On the northern slopes there is snow.  The southern slopes are most bare.

Nearby are the signs to Tabiona and Duchesne.

We are coming to the pass where a dirt road takes off to the south, but of course snowed in still.

Yes, there is still snow, but remember we are talking about April 4th, easily the earliest opening of the highway in memory.

Now we begin comparing with previous years, dates inserted in the photos.

Remember we will be comparing these previous totals with April 4th, 2015.  The above photo nearly 3 months later. Of course on April 4, 2011, I would have only been able to get to this spot using a snowmobile. For correct comparisons I will try this year to get photographs of the spots on this report on the same dates.  The difference will be incredible.

The above photograph was taken about two weeks earlier than the previous one, with basically no snow left, so each year obviously varies some, but never as extreme as it will be this year.  So below is the view on April 4, 2015...last Saturday, 2 to 3 months earlier than  the previous two pictures.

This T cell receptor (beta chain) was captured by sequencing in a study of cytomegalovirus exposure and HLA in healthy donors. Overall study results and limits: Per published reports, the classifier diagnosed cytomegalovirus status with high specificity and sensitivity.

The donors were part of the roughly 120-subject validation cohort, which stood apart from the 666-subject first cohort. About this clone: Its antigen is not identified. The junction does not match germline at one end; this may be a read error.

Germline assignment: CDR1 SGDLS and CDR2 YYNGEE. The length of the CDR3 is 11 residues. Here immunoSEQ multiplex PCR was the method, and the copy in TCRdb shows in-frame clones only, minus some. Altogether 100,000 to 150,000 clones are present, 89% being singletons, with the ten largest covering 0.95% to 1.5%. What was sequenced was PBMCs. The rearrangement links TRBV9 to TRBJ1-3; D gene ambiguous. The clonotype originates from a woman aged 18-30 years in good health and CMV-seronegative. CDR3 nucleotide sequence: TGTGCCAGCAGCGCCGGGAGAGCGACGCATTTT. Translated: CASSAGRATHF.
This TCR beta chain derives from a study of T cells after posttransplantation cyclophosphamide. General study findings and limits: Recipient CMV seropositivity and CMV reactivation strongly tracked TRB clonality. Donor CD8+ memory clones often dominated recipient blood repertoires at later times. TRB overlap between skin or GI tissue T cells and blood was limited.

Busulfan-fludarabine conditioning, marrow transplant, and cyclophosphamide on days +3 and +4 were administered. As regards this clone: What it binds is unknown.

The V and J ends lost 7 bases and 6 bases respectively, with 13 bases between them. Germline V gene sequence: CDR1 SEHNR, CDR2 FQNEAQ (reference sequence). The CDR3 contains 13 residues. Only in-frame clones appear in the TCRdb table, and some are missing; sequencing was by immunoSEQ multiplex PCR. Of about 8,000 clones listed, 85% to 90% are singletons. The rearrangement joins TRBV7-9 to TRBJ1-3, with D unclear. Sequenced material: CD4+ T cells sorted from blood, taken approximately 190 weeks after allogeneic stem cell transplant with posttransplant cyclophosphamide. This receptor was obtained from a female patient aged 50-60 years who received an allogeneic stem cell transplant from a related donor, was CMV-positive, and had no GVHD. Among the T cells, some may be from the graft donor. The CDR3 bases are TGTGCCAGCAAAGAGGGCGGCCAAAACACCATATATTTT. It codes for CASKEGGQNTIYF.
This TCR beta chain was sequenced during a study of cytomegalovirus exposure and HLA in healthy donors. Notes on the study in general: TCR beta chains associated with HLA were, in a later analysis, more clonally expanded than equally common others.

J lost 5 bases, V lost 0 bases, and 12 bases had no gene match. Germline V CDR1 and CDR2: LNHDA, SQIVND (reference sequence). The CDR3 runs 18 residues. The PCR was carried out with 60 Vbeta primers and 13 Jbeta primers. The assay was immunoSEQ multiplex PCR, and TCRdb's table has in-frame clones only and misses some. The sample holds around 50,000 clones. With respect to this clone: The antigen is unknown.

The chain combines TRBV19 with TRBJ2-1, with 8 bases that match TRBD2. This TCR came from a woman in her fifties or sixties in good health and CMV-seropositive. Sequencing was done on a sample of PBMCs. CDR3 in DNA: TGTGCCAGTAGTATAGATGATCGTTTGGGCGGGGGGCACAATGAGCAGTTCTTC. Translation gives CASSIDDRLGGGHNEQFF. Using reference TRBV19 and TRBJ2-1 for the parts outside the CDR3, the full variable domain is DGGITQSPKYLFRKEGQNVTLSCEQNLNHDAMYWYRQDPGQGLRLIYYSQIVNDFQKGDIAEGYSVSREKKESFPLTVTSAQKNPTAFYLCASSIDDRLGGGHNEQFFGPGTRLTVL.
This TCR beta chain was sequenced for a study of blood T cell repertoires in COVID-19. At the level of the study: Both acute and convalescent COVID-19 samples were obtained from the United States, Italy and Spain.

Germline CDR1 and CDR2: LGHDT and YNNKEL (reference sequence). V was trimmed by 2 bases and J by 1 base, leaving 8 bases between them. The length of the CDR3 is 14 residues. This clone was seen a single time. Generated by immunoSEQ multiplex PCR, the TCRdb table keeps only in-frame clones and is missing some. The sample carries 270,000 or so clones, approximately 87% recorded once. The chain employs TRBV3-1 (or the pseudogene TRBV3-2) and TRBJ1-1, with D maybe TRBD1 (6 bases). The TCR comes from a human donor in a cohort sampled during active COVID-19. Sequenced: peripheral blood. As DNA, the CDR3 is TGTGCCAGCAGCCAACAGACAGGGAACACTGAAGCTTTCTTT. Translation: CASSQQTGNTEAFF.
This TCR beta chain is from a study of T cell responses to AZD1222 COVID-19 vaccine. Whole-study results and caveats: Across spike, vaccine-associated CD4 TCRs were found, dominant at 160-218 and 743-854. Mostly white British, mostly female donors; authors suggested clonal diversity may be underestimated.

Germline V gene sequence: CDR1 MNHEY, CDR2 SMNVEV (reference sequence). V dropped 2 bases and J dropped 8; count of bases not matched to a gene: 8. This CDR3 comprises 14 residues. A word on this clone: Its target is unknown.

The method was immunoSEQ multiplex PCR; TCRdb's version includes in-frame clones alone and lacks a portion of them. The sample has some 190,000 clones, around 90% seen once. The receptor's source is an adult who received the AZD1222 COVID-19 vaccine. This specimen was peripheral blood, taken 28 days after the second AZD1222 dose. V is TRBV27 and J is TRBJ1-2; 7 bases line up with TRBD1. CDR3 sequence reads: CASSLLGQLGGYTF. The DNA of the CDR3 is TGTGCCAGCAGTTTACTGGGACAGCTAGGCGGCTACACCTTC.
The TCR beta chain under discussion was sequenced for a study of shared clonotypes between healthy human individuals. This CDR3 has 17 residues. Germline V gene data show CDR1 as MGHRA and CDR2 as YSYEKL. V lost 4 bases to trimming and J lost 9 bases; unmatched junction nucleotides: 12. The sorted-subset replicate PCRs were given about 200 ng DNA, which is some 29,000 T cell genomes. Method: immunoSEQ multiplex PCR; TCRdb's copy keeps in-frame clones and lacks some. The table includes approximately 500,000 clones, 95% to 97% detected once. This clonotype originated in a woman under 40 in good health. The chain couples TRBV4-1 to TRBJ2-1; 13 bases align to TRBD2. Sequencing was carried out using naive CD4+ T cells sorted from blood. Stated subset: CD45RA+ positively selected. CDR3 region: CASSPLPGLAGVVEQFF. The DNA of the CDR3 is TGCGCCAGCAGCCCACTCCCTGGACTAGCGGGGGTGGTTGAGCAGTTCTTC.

I of course had company, including quite a few cyclists you see approaching in the background.

Now we will head down to the east towards Hanna.

I insert the map again so you can remember where we are heading....with a new arrow pointing to our next destination, the North Fork of the Duchesne River.

We begin to really get concerned after dropping down 3,000 ft. and ready to cross the river and turn to the left up the canyon...."concerned" because the mountain sides are bare of snow and dry!

Before heading up the canyon, here's a view of the ranching country just a mile or so down the road toward Hanna (5 miles distant).  The High Uintas are seen rising up, again with little snow until you get to the very highest peaks in the future runoff in the next couple of months will be very little, if any at all.